Distributor: Warner Bros.
Release Date: December 6
The title of this film alludes to a baseball problem that is very real, but no one is prepared to see. It’s ironic since The Trouble With The Curve fails to rise as high as it might because its producers seem to have been unaware of their own ‘trouble with the curve’.
Clint Eastwood plays grouchy Gus, a baseball scout whose career is fast approaching home plate. He has developed macular degeneration and blurred patches now obscure the finer movements of the players he’s evaluating. Yet this is not Gus’s greatest blind spot. Amy Adams plays his only daughter Mickey who, despite her baseball star name, has become a successful attorney on the verge of a partnership. However she sets aside her career to go on the road with her father one last time, ostensibly to assist him in making the right call over a crucial player, but actually to confront a problem Gus seems unable to see. Mickey’s mother died when she was six and since then her father unconsciously done everything he can to put distance between them. Can she make him see the pain he is causing her while they still have a relationship to recover?
Clint Eastwood playing a cranky man coming to terms with old age won’t surprise cinemagoers. It’s a persona he’s been developing since Heartbreak Ridge through Million Dollar Baby and on to Gran Torino. However Trouble With The Curve lacks their magic, probably because Eastwood is not occupying the director’s chair. It appears the film’s creative team have assembled a collection of A-grade actors but been blind to the need for a good script. Eastwood gives the film’s most moving performance beside his wife’s grave, yet the overall story fails to engage. Gus and Mickey’s relationship lurches along without any real development and so a dramatic reveal about Amy’s past and her father’s eventual vindication end up feeling tacked on. It’s sad since choosing worthy goals for our families is a life lesson well worth the price of admission.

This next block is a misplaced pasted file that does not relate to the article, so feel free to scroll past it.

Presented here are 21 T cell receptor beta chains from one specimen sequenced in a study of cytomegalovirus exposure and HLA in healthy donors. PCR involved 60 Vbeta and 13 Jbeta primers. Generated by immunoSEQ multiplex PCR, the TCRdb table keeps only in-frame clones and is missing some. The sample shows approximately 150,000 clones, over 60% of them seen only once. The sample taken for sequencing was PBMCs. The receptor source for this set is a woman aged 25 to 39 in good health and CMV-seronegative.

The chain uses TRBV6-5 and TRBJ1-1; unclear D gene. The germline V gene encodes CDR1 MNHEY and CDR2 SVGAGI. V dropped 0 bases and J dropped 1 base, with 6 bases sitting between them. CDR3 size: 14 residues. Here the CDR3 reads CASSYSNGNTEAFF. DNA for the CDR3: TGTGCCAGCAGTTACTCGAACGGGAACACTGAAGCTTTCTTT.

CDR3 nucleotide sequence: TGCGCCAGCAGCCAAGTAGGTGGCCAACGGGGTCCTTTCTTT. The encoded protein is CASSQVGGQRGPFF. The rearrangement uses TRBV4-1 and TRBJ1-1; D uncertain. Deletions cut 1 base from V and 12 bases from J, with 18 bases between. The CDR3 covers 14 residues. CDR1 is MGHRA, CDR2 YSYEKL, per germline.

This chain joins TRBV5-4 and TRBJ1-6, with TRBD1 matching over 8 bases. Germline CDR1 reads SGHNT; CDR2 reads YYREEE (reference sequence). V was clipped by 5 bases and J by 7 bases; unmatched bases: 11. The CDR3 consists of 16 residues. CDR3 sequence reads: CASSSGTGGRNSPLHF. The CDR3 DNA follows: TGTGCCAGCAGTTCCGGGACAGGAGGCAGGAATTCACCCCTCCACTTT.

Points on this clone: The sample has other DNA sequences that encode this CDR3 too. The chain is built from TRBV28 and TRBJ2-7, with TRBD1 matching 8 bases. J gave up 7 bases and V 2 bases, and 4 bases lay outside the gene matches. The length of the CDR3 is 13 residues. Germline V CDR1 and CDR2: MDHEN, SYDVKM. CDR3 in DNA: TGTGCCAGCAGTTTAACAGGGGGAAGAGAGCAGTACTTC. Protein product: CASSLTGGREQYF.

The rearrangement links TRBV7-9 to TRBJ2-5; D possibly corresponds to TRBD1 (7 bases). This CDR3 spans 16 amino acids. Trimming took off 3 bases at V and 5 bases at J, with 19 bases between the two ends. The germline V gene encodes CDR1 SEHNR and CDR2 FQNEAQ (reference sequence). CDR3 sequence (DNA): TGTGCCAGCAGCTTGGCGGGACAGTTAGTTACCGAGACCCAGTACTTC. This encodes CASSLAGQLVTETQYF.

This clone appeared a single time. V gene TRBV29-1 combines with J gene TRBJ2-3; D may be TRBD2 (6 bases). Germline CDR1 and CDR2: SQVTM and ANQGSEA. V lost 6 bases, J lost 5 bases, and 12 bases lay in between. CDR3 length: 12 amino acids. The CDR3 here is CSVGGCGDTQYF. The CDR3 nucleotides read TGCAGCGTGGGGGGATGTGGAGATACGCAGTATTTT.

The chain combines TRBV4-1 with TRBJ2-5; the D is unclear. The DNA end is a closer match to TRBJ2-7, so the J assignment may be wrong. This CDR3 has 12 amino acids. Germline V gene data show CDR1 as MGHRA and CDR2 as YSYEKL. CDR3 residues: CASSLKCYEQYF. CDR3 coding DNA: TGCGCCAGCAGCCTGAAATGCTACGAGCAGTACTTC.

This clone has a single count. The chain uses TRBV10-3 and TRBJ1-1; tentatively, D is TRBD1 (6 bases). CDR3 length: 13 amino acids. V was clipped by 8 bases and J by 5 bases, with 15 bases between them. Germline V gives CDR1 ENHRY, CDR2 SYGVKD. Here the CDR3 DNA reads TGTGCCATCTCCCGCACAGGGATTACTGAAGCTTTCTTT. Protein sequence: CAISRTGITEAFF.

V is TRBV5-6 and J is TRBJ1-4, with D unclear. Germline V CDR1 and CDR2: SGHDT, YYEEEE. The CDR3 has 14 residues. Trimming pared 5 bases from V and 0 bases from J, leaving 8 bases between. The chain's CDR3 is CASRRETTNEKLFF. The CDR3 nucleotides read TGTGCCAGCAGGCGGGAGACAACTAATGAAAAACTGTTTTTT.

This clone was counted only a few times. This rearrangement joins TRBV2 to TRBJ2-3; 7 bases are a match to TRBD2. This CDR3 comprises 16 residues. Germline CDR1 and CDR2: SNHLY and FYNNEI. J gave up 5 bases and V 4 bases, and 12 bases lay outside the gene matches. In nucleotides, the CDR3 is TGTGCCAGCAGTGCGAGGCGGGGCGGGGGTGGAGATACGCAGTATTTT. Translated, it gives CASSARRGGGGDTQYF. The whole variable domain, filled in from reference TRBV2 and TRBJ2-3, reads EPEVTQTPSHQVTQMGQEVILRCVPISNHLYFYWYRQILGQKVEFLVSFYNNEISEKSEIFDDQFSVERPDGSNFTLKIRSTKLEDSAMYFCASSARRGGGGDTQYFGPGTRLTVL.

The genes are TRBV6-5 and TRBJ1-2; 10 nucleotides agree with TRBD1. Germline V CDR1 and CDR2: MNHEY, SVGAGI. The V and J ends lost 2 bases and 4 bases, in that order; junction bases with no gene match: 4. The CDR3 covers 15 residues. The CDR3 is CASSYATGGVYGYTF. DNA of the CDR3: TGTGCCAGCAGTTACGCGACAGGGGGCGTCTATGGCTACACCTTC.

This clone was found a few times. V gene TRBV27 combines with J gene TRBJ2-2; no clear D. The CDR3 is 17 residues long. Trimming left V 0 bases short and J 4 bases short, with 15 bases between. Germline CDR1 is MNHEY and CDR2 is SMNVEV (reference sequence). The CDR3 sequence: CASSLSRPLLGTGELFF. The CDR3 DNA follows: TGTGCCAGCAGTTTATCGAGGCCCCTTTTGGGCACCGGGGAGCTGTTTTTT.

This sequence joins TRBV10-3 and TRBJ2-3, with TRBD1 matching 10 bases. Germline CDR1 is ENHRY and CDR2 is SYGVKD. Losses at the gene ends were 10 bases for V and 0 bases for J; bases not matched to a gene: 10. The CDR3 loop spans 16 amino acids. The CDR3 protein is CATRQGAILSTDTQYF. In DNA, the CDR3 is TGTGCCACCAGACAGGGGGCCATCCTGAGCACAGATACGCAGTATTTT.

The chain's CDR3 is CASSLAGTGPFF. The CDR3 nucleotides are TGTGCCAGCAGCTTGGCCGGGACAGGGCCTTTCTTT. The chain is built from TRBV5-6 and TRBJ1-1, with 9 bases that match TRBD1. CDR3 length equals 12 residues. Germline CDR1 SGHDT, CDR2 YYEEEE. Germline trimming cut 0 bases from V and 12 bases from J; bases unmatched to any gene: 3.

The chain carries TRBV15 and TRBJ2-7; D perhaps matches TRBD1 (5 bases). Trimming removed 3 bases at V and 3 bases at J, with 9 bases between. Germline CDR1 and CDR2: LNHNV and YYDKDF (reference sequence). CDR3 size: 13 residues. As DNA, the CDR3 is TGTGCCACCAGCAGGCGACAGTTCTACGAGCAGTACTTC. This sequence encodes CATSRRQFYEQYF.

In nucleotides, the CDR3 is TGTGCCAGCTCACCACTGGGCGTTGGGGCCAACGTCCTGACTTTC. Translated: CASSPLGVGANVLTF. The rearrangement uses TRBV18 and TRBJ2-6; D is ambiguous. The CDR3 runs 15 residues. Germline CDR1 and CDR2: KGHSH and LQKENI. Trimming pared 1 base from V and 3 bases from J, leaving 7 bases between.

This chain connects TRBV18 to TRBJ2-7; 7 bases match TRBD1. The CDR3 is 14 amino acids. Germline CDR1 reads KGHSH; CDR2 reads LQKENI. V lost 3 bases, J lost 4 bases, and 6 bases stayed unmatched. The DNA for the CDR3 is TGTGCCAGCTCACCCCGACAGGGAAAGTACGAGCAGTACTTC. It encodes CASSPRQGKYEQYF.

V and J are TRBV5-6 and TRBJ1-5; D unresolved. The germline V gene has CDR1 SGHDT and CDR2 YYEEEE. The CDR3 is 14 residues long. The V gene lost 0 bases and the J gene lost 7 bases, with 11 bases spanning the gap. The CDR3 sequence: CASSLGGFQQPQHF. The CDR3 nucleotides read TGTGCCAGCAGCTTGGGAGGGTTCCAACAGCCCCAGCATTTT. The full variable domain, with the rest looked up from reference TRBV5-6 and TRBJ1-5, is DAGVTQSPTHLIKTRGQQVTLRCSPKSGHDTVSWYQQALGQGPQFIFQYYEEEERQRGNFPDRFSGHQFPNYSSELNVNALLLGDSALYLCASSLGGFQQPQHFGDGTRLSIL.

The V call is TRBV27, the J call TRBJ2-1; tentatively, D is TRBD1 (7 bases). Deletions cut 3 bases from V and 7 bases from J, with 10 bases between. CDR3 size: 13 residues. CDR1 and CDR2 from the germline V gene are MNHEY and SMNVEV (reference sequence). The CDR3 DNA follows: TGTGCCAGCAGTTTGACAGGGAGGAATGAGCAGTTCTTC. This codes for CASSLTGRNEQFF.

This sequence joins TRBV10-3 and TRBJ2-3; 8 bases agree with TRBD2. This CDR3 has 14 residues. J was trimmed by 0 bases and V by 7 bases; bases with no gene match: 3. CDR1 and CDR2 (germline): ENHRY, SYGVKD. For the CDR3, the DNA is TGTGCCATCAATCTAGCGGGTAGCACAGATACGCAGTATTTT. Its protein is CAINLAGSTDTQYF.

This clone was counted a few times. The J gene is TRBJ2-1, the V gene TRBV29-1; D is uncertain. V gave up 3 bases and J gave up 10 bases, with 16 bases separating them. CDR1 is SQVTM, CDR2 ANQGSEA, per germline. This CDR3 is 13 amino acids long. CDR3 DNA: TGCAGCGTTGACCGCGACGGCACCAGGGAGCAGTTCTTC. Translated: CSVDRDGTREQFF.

Gus devised a life for Mickey that protected her from peril but also walled her off from any real relationship with her father. He tells Mickey that he didn’t want her to have ‘life in the cheap seats’. Her reply is a perspective check for every time-poor parent:
“Spending every waking hour watching baseball with my dad? Eating all the wrong food, playing pool, staying up too late. They were the best seats in the house.”
Trouble With The Curve highlights that we might hit a home run when it comes to providing a stable home, a safe environment or an excellent education, and still miss the ball as parents. So much of what Jesus had to say about life focused on separating the good from the truly excellent. He advised the parents of his day that God knew how to give good things to His children as well as they did; He isn’t the sort of father who hands over a stone when we ask for bread. But the good gifts aren’t the relationship, they’re the expression of it. In the end Gus has to learn that heart-deep communication is the real goal, and likewise “… how much more will your Father in heaven give good gifts to those who ask him!”